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We can’t date forever. At least that’s what I told my now husband on year five of our dating relationship. I was sure he was the one, I felt ready, and I knew he loved me back, so why not move ahead? 

Meanwhile, my husband was enjoying our dating relationship, felt no urge to get married right then, and only looked at me blankly when I tried to describe my feelings about the situation.

So, I did the thing that I never should have done.

Without even really realizing it, I responded with pressure. I felt that I wasn’t being understood and that it was my job to convince him that it was important to get married right now. I said things like, “Don’t you love me?” and “Look at Tom and Susie’s wedding pictures; don’t they look so happy?” and “I’m not going to stick around in limbo, you know.” Eventually, our conversations became completely consumed by the marriage question.

I knew I had made a big mistake when one day he turned to me and said, “I’m not sure you would even care who you were going to marry as long as you were getting married.” 

My pressure project had backfired. Instead of convincing him to get married, I had only convinced him that I cared more about marriage than about him. And by doing so, I made him into an object of judgment and comparison.

We did get married eventually. But it didn’t happen as a result of pressure. It took a long time to arrive at a happy conclusion. But here are some things that I learned through my experience and through many friends who have shared this struggle.

01. Forget about how it is ‘supposed to be.’

If you’re like me, you always imagined being chased to the altar and someone having to convince you to get married. After all, if a guy’s in love, he should stop at nothing, right? When our relationship hit a plateau and my husband seemed to be perfectly content with the status quo, I became discouraged, thinking, “this isn’t how it’s supposed to be.” Then, when my husband started feeling the pressure I put on him, he began to get discouraged for the same reason. He thought something was wrong because he should have felt as ready as I did if we were really meant to be.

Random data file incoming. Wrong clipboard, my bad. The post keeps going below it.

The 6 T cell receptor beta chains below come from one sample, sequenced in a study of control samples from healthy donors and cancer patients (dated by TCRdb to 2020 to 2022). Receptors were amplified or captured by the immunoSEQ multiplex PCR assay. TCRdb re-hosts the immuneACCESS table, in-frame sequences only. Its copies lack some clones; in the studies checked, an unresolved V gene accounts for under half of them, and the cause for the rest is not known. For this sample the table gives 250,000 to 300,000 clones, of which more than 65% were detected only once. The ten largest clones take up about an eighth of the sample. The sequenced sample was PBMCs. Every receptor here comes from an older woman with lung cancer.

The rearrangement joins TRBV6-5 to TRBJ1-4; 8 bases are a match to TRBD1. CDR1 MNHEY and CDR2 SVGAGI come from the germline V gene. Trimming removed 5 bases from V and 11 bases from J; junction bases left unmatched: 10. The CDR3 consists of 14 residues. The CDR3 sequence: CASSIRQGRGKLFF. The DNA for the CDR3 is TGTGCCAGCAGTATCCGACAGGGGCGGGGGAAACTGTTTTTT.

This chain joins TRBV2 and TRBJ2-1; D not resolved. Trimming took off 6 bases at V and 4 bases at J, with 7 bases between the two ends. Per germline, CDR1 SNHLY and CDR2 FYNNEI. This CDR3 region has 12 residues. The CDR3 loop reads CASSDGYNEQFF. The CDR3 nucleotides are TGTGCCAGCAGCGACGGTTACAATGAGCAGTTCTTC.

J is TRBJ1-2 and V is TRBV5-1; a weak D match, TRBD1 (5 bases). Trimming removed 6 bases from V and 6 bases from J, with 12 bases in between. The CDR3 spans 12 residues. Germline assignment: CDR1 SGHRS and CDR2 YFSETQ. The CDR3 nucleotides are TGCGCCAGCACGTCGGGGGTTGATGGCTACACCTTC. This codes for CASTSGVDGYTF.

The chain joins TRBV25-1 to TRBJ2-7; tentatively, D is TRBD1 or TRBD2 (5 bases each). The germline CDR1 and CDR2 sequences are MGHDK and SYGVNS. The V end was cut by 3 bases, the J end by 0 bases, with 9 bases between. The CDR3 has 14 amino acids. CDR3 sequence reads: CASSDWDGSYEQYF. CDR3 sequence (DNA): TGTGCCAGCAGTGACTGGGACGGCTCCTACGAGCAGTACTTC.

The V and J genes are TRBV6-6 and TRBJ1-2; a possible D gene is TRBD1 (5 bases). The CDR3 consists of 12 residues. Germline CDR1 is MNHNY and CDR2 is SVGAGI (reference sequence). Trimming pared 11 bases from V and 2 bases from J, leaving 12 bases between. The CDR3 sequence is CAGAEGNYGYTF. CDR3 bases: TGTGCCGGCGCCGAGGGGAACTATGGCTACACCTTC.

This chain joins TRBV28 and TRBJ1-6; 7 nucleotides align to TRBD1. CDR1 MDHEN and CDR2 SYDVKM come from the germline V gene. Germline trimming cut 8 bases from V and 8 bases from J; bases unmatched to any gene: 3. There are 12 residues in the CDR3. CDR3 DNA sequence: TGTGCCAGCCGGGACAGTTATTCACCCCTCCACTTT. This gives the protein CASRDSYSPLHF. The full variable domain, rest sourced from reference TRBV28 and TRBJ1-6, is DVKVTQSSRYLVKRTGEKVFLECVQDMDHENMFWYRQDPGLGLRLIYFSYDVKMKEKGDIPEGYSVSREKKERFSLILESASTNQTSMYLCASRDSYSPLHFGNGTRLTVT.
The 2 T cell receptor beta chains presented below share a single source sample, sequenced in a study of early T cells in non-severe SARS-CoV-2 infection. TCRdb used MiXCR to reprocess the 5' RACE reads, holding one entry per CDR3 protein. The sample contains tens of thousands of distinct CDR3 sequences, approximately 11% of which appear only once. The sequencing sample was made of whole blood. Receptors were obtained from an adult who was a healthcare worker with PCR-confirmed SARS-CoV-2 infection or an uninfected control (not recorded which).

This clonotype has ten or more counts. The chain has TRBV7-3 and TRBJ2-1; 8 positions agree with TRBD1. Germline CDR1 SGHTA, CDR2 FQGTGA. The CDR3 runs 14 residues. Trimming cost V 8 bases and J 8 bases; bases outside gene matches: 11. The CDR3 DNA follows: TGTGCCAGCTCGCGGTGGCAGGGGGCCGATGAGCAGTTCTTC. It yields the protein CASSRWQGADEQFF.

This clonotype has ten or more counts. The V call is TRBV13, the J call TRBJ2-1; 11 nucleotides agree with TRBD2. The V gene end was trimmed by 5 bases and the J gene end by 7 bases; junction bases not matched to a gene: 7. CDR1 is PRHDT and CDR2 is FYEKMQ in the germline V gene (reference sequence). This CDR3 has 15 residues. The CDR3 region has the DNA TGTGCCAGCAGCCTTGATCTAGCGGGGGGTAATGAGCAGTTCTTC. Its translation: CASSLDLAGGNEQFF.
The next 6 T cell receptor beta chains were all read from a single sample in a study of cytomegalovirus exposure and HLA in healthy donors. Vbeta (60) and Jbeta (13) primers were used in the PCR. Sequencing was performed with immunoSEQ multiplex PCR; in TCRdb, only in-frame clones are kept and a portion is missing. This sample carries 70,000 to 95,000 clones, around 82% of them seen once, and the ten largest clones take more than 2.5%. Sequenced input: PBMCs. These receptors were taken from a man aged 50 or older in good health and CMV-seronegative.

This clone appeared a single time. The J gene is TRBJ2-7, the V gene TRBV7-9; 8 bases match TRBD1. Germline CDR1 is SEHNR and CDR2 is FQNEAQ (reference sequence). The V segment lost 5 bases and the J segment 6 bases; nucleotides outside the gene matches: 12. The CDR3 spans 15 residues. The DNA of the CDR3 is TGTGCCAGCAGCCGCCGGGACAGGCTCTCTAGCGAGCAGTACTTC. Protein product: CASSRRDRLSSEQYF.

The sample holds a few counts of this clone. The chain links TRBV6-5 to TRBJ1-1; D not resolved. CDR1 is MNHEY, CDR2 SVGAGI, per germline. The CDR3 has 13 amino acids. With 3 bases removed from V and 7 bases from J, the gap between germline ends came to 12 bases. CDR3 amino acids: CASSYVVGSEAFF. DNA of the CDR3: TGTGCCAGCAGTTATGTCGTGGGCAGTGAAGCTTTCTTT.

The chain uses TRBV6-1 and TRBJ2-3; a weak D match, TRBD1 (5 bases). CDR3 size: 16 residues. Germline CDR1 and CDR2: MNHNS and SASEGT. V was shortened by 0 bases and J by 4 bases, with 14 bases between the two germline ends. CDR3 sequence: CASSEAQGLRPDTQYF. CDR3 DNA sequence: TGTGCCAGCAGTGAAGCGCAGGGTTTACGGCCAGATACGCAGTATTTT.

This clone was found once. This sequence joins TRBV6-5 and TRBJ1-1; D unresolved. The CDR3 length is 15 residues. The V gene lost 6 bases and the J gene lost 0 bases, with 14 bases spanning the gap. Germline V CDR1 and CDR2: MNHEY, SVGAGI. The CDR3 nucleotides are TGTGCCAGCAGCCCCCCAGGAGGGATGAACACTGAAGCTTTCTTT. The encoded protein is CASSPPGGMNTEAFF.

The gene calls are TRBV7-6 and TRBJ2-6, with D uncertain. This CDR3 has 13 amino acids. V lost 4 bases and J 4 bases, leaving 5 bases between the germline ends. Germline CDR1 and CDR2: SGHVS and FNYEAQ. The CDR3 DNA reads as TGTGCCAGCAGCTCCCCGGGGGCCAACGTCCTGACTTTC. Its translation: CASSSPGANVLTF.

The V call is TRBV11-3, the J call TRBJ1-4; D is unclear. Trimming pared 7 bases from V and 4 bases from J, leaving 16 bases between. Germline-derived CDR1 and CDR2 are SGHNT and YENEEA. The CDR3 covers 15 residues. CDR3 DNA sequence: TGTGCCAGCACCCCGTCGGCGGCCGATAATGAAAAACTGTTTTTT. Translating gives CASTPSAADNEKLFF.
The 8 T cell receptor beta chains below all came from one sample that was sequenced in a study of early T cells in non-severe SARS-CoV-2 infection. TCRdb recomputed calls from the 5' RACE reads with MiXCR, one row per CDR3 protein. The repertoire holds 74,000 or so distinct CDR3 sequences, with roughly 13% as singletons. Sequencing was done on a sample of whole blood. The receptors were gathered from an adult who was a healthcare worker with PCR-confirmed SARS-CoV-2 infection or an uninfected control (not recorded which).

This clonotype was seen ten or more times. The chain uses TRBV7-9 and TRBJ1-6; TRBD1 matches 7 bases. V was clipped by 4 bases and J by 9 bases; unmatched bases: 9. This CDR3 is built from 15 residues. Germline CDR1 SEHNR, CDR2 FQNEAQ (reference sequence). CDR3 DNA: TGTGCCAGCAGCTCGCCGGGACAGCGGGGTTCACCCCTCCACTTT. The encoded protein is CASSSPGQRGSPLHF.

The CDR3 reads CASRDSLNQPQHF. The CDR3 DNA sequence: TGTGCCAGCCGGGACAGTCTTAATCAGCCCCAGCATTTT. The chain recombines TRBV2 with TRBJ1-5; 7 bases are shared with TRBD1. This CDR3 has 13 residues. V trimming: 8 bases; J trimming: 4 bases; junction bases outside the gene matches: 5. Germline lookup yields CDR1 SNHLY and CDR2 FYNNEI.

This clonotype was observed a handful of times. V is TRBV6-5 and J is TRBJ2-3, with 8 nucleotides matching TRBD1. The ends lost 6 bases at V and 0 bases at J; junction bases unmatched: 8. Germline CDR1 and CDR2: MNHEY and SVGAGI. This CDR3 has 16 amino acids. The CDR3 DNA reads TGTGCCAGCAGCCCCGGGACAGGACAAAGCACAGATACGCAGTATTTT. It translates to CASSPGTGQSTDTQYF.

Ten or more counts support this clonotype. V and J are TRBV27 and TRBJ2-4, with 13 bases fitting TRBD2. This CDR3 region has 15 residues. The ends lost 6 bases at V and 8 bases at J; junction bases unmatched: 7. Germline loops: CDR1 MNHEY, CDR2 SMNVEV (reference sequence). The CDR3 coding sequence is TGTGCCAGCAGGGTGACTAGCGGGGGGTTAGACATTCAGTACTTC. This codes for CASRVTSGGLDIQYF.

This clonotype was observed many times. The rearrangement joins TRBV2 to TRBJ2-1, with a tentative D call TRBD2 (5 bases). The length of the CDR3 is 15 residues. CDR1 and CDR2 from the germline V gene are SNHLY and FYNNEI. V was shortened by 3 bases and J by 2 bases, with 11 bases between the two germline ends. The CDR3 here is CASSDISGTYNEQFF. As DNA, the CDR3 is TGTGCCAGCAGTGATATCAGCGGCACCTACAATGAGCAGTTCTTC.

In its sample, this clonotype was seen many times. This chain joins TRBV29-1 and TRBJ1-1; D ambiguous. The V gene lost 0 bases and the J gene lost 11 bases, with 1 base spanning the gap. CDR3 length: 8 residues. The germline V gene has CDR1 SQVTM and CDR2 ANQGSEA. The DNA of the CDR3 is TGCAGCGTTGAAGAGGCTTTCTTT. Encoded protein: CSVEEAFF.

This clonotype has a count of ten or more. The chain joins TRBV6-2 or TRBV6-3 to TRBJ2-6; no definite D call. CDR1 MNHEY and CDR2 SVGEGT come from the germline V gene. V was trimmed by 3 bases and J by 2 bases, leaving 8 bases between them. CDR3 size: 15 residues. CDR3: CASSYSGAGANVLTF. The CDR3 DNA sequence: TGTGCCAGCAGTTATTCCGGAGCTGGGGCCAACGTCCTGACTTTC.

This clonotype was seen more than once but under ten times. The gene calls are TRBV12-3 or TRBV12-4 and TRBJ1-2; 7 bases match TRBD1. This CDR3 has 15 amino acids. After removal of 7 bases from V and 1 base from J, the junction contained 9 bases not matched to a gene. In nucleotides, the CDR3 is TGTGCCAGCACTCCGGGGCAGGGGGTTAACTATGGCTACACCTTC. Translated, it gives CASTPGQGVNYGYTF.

Looking back, I realize that the way it was “supposed to feel” was just coming from watching movies and other couples. In reality, marriage is a huge decision. Huge. And like all huge decisions, it should be made with thorough deliberation and sound judgment. So be thankful for your disagreement, it means both of you are taking the question seriously.

02. It’s important to understand his perspective.

There are many reasons why your man might be dragging his feet, but often it just comes down to the fact that women typically feel ready for marriage before most men. “Historically men have been more eager to marry when they’re financially secure, and women have wanted to marry when they wanted children,” Helen Fisher, a biological anthropologist and renowned love researcher, tells Forbes

As John Gray, author of Men are from Mars, Women are From Venus, explains it, “He first needs to feel like he knows what he’s doing in the world and where he’s going; women are more concerned about who they’re going with.” Men typically like to feel financially secure and feel as though they have a firm footing on a career path before they take the plunge. Women, on the other hand, typically don’t care as much about the circumstances as they do about spending their lives with the other person.

Understanding that he’s coming from a different place will help you have a conversation that brings you closer to a compromise. 

03. Your hints may not be so harmless.